Change of seasons brings September must-do list
I’m watching the sky from a small secret garden, a corner of my deck screened from the world by the dense creamy blooms of a silver lace vine like a lace curtain.As the last pink in the low streamers of clouds above the valley fades to lavender gray and then denim blue, the buzzing of thousands of pollinators feeding in the vine is stilled. Two Canada geese are heading north, away from the thin slice of new moon. Is that a nighthawk? Swallows trawling the sky for their supper are specks over the Roaring Fork River just out of my sight. A couple of bats zigzag overhead at high speed.They’re all part of my greater garden. It is evening and I’m resting, considering the things remaining to be done before winter, making a mental list. How can I possibly get everything done in time?All spring and summer Gerry and I watched the fruit trees. Would they recover from the bears? Would there be a late frost at the critical stage of blossoming? Would we have fruit? Should we supplement the limited irrigation with a good soak from a hose and sprinkler? The trees recovered surprisingly well, and though they now have more “character” than their age warrants, well-timed rains with no killing frosts have given us a good crop of plums, pears and apples. Do the bears have lots of their own fruit and nuts to harvest up the mountain or will they raid us again?Today Gerry picked the pears. The plums need to be picked soon. The apples won’t ripen for awhile, thank goodness, because all this fruit must be prepared and preserved for the winter.There are numerous seedlings and fast spreaders in the border that should be culled to protect less-assertive neighbors. Perennials overtaken by spreading shrubs need to be moved out. Invading grass has to be dug out. Big, floppy plants blocking paths and steps need to be staked and tied.My tender houseplants, summering happily outdoors, are becoming a bit anxious now that the nights are getting longer and cooler. Every one of them must be cleaned up, checked for bugs, carried back into the greenhouse and properly placed. But first, the inside of the greenhouse must be cleaned, tables and racks rearranged, pots, supplies and tools stashed. The so-called automatic sprinkler system needs to be checked and repaired. Luckily, water has been leaking through the concrete floor into Gerry’s auto shop below. We have a date for Sunday to move everything out of the way, clean the floor, and apply a fresh coat of sealer. For once I won’t be racing around frantically trying to get the pot plants into shelter, dirty or not, when the first frost is forecast.Then there is shopping. At the end of the season the nurseries have terrific bargains for the frugal gardener and no pressure from crowds so it’s a good time to ask the normally harried nursery staff questions. Now is an ideal planting time, too, when temperatures are moderating but the soil is warm. I love catalog and Internet shopping for plants, seeds and bulbs, where I can dither and mull things over as long as I like.Bulbs! The first bulb catalogs arrived when the daffodils were blooming, appropriately enough, since I could see what the garden needed and make a note of it. I have studied those bulb catalogs as though I expected a test. You’d think I would know exactly what I want by now. You’d think I’ve had plenty of time to get an order together. You’d be wrong. It’s so easy to get sidetracked; when I picked up Louise Beebe Wilder’s “Adventures with Hardy Bulbs” (out-of-print, but Gerry found me a used copy online), I meant only to look up a certain wild tulip but was immediately immersed in her wonderful prose and opinions. I haven’t ordered a single bulb yet.Have I left anything out? It’s dark now and the air has cooled. Insects make no noise I can hear when they get eaten by a bird or bat, but some creature in the blackness of my garden is making a terrible sound and I shiver. I hope it was a snake eating a vole, not the neighbor’s cat killing a songbird. A garden, like a day, has its dark side.Time to come out of my reverie and go to bed. Tomorrow is a new day. I’ll get started on my list tomorrow.Anna gardens in Basalt with her husband, Gerry, and dog, Maggie. She’d love to hear from you at firstname.lastname@example.org. Please put “Anna’s Garden” in the e-mail subject line.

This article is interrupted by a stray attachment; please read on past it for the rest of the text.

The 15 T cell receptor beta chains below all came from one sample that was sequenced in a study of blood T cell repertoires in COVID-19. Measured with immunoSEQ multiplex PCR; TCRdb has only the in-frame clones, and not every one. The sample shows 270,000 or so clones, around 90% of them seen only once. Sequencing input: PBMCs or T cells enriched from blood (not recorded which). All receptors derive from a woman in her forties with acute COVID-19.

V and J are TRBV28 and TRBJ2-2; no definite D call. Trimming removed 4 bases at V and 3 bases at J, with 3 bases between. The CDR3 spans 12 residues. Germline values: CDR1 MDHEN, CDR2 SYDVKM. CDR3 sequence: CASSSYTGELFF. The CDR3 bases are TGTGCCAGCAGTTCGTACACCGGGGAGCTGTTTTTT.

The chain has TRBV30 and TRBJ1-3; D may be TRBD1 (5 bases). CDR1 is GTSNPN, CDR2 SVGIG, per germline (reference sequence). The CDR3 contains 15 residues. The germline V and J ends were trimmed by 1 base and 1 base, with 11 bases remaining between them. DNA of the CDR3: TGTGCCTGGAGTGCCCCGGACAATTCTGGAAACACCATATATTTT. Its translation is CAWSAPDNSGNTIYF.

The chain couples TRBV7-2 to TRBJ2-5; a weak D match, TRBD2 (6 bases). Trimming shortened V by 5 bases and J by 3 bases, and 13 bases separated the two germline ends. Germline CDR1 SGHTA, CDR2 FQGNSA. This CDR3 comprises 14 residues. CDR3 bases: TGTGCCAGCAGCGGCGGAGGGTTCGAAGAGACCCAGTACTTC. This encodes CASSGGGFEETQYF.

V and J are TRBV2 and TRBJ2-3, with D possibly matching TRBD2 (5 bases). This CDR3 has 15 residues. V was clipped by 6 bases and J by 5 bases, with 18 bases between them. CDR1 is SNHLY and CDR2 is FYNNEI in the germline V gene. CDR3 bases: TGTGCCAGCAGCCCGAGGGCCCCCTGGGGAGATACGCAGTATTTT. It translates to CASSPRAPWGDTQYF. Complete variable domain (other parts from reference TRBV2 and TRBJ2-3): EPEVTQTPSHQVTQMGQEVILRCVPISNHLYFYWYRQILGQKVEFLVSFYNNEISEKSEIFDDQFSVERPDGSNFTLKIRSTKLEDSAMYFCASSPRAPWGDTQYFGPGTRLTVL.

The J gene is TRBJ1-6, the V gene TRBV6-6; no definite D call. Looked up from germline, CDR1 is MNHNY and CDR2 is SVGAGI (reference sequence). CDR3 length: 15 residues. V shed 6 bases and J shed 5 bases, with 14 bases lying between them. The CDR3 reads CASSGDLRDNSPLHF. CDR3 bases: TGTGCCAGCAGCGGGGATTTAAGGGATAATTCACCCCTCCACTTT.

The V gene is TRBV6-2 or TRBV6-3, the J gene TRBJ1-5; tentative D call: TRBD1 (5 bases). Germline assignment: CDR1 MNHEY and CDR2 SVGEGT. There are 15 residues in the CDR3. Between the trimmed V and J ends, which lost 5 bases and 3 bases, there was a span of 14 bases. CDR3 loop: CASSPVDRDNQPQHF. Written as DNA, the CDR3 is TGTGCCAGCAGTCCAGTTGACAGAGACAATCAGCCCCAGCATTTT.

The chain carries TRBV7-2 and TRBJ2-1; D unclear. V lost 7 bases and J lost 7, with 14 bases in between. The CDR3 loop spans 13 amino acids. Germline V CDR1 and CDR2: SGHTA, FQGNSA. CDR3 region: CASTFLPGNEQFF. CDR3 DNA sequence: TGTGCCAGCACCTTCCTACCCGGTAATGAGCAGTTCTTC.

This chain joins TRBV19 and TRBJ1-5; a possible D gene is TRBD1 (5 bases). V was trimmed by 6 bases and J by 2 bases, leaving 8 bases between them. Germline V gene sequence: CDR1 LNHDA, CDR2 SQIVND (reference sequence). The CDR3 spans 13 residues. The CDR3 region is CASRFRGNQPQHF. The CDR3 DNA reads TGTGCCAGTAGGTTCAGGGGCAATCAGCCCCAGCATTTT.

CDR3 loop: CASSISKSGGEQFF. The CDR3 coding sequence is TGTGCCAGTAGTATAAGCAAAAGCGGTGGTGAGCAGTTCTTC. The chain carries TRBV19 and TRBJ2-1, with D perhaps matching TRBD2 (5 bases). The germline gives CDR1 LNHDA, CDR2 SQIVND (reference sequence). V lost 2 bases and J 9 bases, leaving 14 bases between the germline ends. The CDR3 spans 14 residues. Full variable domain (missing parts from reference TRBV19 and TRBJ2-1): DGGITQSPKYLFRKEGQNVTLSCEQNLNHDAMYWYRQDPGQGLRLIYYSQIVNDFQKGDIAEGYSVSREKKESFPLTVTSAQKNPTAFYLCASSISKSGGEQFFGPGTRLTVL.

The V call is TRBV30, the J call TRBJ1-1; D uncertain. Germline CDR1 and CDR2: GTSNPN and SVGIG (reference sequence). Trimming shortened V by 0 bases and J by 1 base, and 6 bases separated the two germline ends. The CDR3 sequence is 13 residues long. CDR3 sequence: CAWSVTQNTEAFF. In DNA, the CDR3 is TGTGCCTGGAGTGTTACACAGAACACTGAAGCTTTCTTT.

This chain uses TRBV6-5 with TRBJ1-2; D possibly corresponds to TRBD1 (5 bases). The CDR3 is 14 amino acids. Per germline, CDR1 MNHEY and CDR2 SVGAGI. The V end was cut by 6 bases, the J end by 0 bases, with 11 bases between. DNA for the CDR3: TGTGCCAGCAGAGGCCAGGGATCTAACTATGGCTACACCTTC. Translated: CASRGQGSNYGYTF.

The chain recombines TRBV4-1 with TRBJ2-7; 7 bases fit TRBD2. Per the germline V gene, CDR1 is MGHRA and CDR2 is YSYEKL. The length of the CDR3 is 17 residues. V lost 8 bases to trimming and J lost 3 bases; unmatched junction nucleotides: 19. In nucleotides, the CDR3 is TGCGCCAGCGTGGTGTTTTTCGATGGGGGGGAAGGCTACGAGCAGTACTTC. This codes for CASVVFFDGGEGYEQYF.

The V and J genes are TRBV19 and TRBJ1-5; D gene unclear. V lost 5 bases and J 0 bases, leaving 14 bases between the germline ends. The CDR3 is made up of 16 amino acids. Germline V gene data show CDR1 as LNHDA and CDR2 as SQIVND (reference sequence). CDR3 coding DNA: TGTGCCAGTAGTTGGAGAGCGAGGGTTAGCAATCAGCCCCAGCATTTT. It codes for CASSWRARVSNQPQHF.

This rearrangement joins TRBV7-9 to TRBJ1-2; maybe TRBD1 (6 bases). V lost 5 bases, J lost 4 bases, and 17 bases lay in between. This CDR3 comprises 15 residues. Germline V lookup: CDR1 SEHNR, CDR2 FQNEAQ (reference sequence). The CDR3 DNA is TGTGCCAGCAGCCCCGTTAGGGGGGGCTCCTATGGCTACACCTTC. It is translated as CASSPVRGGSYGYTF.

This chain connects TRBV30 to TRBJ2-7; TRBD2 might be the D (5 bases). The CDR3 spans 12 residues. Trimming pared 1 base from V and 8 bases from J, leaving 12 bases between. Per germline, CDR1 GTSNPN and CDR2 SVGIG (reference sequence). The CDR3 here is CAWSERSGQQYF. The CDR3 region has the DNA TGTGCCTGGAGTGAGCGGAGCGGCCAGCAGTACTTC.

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Though many are fatigued from the pandemic, rules for health and safety must be followed even more closely as winter approaches.